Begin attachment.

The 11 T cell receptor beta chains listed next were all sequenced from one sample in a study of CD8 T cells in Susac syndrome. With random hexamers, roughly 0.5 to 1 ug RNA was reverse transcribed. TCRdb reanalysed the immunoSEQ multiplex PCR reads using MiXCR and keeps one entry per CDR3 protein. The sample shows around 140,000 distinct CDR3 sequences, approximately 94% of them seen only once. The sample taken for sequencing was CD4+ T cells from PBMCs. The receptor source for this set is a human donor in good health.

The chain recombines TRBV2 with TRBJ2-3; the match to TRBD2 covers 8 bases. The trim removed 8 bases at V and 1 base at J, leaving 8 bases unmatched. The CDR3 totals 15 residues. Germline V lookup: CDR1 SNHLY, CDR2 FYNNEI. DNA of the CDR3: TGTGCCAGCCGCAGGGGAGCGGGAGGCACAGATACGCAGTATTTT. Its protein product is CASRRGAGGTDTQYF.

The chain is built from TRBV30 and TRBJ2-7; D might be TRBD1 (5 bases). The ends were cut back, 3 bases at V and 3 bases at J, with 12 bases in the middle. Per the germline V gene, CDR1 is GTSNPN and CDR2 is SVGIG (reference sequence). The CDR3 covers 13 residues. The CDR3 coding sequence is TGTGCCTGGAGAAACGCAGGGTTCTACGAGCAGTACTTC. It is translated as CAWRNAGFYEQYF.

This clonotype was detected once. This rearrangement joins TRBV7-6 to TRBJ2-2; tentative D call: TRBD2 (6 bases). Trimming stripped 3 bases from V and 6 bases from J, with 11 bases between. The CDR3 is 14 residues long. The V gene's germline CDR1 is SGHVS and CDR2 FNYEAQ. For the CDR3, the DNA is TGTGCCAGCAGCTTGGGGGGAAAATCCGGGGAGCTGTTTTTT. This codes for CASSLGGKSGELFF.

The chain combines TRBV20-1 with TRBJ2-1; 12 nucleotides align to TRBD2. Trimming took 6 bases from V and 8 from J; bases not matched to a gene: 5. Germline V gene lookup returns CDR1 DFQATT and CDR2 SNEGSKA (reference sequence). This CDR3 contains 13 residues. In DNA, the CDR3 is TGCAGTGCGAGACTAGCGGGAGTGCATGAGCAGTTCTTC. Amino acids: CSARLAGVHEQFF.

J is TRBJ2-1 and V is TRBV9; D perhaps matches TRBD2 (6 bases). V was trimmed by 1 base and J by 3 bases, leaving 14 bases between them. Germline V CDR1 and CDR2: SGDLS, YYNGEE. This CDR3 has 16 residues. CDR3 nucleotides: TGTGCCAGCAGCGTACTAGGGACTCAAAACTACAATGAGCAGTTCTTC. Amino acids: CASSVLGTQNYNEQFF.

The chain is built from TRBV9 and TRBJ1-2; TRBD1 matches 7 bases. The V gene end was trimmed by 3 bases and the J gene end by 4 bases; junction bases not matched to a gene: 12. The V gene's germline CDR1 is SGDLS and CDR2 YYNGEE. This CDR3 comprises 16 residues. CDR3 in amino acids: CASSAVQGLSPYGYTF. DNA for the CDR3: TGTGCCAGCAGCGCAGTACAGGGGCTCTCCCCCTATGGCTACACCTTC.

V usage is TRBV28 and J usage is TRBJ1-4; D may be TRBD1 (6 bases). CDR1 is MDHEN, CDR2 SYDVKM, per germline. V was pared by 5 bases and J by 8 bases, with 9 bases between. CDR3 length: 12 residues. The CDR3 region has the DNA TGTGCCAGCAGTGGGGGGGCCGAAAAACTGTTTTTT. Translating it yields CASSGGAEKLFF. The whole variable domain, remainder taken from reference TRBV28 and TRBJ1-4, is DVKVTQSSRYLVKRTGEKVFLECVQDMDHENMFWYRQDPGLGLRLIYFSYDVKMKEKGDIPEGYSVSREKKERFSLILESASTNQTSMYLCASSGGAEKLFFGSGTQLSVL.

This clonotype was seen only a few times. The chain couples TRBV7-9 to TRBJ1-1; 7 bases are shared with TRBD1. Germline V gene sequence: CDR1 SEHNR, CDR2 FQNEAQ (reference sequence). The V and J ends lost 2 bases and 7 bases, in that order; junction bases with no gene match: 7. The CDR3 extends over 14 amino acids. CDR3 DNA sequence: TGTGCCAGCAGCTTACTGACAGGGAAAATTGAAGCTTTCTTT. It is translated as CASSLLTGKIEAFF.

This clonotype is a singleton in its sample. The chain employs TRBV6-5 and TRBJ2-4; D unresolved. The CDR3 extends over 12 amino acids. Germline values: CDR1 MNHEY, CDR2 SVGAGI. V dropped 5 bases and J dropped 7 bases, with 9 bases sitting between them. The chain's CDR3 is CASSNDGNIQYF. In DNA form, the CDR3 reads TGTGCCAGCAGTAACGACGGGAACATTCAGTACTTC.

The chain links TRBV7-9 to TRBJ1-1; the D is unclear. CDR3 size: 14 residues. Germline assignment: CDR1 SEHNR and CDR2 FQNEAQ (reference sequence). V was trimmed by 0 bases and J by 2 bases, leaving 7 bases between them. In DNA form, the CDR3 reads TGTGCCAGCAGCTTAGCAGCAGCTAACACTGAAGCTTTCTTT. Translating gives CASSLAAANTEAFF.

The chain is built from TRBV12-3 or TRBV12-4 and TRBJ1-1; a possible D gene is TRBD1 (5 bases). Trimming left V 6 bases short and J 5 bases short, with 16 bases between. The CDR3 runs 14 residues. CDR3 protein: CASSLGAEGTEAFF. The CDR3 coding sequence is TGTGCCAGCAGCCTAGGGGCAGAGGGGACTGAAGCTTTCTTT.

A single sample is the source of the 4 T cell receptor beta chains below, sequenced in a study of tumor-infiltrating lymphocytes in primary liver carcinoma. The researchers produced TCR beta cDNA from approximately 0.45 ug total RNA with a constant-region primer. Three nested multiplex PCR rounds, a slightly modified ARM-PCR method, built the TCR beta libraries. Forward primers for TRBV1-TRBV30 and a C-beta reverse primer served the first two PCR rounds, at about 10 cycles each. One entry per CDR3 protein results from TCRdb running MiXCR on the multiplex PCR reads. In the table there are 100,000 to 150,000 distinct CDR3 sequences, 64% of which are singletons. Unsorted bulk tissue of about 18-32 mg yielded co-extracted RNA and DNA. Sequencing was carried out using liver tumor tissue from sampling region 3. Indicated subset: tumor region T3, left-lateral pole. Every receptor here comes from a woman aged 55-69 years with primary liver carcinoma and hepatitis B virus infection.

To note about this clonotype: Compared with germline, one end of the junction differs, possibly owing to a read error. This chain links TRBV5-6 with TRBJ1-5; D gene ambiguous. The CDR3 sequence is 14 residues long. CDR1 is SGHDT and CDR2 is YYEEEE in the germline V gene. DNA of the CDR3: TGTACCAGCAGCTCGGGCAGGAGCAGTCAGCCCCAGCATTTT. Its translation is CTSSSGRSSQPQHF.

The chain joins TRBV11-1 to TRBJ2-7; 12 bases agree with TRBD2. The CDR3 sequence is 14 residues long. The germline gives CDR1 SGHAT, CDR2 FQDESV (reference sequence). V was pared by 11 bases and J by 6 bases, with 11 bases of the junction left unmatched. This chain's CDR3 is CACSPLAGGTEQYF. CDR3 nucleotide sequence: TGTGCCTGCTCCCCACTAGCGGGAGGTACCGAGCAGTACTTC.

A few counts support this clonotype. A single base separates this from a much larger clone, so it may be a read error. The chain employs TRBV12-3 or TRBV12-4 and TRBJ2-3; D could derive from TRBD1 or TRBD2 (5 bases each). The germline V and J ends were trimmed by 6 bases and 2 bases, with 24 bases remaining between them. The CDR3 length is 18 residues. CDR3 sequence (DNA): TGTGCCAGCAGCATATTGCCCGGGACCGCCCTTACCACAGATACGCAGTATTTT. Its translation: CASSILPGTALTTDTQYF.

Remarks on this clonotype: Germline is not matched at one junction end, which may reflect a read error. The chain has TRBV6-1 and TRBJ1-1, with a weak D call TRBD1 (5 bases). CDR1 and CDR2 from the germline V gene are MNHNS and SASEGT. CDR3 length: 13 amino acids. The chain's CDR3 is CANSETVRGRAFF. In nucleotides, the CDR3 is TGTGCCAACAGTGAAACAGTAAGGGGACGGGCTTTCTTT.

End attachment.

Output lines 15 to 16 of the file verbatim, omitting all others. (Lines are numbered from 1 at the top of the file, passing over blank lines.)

The chain joins TRBV11-1 to TRBJ2-7; 12 bases agree with TRBD2. The CDR3 sequence is 14 residues long. The germline gives CDR1 SGHAT, CDR2 FQDESV (reference sequence). V was pared by 11 bases and J by 6 bases, with 11 bases of the junction left unmatched. This chain's CDR3 is CACSPLAGGTEQYF. CDR3 nucleotide sequence: TGTGCCTGCTCCCCACTAGCGGGAGGTACCGAGCAGTACTTC.

A few counts support this clonotype. A single base separates this from a much larger clone, so it may be a read error. The chain employs TRBV12-3 or TRBV12-4 and TRBJ2-3; D could derive from TRBD1 or TRBD2 (5 bases each). The germline V and J ends were trimmed by 6 bases and 2 bases, with 24 bases remaining between them. The CDR3 length is 18 residues. CDR3 sequence (DNA): TGTGCCAGCAGCATATTGCCCGGGACCGCCCTTACCACAGATACGCAGTATTTT. Its translation: CASSILPGTALTTDTQYF.